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Faecal Microbiota Transplantation (also known as ‘FMT’ or a stool transplant) is a treatment used to restore a healthy balance of bacteria into the gut of a person suffering from a disease or infection associated with bacterial imbalances.
The healthy bacteria contained within the transferred faecal material repopulates the bowel of the recipient and restores the imbalance. This can be carried out using a number of methods such as capsule, rectal enema, colonoscopy, nasogastric tube and nasoduodenal tube.
FMT is only licensed for use in the UK in patients suffering from an infection of the bowel caused by a bacterium called C.difficile (C.diff). The mainstay of treatment for C.diff infection involves rehydration therapy and antibiotics. In the majority of patients this is effective, however, the infection recurs in 25-30% of patients and further antibiotic therapy gives diminishing rates of cure.
FMT has been shown to be the most successful treatment for recurrent C.diff infection, with primary cure rates of between 81-94% reported in the medical and scientific literature.
There are trials investigating the use of FMT in patients with other conditions such as Irritable Bowel Syndrome (IBS) and Inflammatory Bowel Disease (IBD) however, further research is needed before FMT becomes a licensed treatment option in these patients.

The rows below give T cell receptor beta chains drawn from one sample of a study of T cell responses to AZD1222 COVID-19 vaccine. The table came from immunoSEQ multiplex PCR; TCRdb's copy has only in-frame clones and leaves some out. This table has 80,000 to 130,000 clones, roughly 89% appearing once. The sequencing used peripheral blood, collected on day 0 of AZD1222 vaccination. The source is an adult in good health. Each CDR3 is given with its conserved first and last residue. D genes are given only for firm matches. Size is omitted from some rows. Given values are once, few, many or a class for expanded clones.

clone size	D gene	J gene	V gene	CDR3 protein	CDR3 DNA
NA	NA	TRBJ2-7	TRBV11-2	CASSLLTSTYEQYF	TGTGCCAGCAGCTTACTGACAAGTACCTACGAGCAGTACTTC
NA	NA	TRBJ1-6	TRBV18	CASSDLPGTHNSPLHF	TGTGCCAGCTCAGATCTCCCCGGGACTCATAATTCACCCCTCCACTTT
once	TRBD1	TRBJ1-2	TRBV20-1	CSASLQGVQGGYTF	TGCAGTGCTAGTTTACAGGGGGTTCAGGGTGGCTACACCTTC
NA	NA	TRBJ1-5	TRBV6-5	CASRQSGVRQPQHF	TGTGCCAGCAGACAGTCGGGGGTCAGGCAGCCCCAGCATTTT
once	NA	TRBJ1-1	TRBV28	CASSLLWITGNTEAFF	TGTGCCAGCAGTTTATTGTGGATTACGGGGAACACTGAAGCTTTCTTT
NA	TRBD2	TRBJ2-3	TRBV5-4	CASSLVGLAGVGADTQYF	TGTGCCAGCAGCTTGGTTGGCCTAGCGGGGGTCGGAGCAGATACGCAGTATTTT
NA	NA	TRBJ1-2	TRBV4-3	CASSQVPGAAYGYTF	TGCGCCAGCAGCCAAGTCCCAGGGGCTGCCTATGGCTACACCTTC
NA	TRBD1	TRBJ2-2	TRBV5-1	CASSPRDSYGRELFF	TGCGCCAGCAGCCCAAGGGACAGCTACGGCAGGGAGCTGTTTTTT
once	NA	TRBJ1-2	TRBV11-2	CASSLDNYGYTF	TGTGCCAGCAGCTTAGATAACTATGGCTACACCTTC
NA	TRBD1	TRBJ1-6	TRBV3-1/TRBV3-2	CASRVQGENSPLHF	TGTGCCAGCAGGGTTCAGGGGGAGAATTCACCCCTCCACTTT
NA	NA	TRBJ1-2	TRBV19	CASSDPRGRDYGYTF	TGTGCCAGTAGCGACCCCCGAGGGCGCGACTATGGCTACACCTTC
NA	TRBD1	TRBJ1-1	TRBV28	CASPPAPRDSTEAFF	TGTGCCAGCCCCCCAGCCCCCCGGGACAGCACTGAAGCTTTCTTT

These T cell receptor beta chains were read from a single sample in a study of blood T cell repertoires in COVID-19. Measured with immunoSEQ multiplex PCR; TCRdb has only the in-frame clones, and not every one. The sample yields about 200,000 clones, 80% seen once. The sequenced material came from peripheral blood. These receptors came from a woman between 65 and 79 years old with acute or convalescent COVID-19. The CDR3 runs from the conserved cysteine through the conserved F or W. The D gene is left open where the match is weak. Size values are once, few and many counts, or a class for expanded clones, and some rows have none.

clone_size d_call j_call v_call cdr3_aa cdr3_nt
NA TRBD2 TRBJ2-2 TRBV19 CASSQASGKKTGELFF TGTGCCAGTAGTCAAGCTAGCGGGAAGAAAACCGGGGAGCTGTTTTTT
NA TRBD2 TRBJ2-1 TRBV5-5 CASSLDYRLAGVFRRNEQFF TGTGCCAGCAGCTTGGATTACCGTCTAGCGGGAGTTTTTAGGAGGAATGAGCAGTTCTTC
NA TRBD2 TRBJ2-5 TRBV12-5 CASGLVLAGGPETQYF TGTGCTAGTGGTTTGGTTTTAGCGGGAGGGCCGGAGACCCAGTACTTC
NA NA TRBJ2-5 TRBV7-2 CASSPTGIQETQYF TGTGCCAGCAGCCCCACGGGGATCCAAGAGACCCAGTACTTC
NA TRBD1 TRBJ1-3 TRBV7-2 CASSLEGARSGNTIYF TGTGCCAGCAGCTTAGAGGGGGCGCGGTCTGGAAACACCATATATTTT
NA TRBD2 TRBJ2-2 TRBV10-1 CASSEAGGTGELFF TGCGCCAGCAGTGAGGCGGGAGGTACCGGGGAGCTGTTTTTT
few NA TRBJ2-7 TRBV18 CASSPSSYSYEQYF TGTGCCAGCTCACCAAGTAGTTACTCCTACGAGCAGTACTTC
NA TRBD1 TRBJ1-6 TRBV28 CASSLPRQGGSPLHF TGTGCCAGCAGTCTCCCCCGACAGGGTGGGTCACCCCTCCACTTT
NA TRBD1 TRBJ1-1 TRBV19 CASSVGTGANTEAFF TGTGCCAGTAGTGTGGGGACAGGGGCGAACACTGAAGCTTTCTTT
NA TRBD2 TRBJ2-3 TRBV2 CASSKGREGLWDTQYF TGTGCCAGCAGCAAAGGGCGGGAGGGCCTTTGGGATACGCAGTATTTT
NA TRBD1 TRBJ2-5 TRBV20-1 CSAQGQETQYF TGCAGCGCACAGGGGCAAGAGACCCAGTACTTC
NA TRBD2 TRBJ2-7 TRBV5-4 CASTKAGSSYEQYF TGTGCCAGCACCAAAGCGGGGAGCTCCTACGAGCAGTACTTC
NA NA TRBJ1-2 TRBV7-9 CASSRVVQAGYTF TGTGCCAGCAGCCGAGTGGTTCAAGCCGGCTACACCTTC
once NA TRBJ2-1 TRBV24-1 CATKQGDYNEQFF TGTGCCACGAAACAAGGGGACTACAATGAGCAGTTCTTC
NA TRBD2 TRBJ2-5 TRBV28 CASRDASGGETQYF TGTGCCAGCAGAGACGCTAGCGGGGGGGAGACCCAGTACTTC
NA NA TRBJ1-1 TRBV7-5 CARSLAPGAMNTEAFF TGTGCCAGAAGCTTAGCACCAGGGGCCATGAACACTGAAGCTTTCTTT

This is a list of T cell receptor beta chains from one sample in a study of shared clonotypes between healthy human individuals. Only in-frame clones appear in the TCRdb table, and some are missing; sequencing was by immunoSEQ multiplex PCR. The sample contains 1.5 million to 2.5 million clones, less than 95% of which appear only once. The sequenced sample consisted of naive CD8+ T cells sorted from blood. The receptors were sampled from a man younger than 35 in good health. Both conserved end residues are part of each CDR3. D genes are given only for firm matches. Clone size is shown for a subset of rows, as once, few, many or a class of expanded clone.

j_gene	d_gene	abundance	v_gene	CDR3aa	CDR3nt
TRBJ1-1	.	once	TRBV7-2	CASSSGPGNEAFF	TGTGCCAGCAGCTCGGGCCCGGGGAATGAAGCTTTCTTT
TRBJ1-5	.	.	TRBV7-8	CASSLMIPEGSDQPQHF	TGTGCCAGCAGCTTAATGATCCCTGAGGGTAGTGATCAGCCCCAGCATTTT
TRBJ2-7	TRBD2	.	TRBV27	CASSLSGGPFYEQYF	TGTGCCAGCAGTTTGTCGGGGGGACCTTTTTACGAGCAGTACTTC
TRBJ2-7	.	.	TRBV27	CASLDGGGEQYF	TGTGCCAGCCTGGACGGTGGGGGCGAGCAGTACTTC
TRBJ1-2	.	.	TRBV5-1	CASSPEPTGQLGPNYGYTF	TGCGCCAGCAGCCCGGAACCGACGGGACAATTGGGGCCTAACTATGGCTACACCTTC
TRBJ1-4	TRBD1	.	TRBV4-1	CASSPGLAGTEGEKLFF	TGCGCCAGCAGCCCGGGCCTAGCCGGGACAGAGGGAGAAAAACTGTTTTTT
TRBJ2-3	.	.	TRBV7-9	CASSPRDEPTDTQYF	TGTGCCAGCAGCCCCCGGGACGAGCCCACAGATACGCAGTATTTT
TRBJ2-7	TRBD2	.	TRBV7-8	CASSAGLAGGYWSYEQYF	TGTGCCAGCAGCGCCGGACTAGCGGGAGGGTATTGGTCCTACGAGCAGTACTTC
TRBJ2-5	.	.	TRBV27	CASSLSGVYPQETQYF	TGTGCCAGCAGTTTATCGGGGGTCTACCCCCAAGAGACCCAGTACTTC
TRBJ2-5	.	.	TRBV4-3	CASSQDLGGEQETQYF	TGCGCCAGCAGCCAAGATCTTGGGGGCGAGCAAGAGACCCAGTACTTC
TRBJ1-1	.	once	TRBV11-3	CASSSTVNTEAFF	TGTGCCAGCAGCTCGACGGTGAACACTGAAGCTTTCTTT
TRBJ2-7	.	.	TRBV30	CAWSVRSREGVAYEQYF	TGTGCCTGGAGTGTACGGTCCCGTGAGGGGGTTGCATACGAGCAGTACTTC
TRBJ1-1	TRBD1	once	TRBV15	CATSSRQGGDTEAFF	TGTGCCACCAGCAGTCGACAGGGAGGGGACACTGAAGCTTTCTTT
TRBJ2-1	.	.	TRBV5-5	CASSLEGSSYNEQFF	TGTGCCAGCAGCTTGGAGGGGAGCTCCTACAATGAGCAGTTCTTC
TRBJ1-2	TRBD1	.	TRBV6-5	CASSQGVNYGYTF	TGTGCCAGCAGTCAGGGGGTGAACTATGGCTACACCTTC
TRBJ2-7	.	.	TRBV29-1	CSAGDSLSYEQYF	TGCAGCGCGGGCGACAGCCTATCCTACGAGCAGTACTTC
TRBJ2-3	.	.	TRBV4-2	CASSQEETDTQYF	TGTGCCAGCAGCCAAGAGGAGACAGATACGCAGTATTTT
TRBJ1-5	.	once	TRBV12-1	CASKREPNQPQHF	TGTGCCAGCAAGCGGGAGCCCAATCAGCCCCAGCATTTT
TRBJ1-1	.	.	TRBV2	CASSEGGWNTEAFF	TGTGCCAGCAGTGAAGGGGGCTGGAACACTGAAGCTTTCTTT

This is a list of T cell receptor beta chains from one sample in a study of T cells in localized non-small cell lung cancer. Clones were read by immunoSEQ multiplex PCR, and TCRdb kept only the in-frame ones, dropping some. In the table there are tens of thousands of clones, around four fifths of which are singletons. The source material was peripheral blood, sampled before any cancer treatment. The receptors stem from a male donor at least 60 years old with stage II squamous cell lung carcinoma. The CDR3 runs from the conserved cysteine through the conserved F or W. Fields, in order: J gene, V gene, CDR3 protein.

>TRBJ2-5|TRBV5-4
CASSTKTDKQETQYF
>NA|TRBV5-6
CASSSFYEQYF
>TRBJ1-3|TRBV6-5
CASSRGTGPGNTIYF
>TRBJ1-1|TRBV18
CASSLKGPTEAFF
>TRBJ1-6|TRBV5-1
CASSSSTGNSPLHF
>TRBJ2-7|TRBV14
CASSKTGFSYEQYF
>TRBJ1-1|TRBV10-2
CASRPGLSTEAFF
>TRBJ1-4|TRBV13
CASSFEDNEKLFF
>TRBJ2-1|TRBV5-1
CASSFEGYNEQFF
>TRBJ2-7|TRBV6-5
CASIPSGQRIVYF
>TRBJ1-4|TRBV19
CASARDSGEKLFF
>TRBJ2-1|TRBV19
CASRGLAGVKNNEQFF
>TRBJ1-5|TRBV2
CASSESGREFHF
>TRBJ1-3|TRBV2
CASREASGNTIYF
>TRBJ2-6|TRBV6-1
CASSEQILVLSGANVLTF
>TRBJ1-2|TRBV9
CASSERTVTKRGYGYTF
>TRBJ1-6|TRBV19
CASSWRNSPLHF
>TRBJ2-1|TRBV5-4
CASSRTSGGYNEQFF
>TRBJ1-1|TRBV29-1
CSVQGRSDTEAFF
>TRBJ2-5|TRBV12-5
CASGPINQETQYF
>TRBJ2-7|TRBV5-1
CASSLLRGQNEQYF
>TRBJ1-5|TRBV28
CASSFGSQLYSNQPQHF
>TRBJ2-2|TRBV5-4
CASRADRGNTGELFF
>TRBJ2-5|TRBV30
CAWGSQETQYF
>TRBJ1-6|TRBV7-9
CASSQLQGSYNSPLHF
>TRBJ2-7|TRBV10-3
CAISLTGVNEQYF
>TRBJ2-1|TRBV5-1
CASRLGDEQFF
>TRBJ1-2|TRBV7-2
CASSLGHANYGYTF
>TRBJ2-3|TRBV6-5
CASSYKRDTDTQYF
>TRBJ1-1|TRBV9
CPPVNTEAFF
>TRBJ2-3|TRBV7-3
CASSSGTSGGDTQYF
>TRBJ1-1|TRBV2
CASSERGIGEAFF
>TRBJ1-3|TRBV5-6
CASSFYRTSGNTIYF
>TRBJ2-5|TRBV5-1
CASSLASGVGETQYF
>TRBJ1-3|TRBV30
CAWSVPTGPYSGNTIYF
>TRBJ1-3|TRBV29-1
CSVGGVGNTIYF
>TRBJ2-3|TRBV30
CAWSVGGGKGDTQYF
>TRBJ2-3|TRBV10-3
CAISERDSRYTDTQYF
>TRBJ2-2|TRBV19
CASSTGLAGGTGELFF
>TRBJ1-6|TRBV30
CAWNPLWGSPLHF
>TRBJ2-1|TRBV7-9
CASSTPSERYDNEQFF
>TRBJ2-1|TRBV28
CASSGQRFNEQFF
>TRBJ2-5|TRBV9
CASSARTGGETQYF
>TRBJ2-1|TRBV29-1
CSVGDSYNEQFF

While the exact mechanism is still unclear, FMT is thought to work by re-populating the gut of the recipient with healthy bacteria from the donated faecal sample.
FMT is thought to be a safe, effective treatment for patients with rCDI. At present, there have been no reports of the transmission of infection through FMT. The donor providing the stool sample undergoes extensive screening in order to assess their suitability.
One difficulty is that because there is no national donor registry, it can be hard to source suitable donors to donate samples for the treatment. A further difficulty is that doctors often have to process the samples themselves, which is time consuming and inconvenient. Ultimately, the costs and logistical factors associated with doctor sourced donors critically limits access to FMT for patients.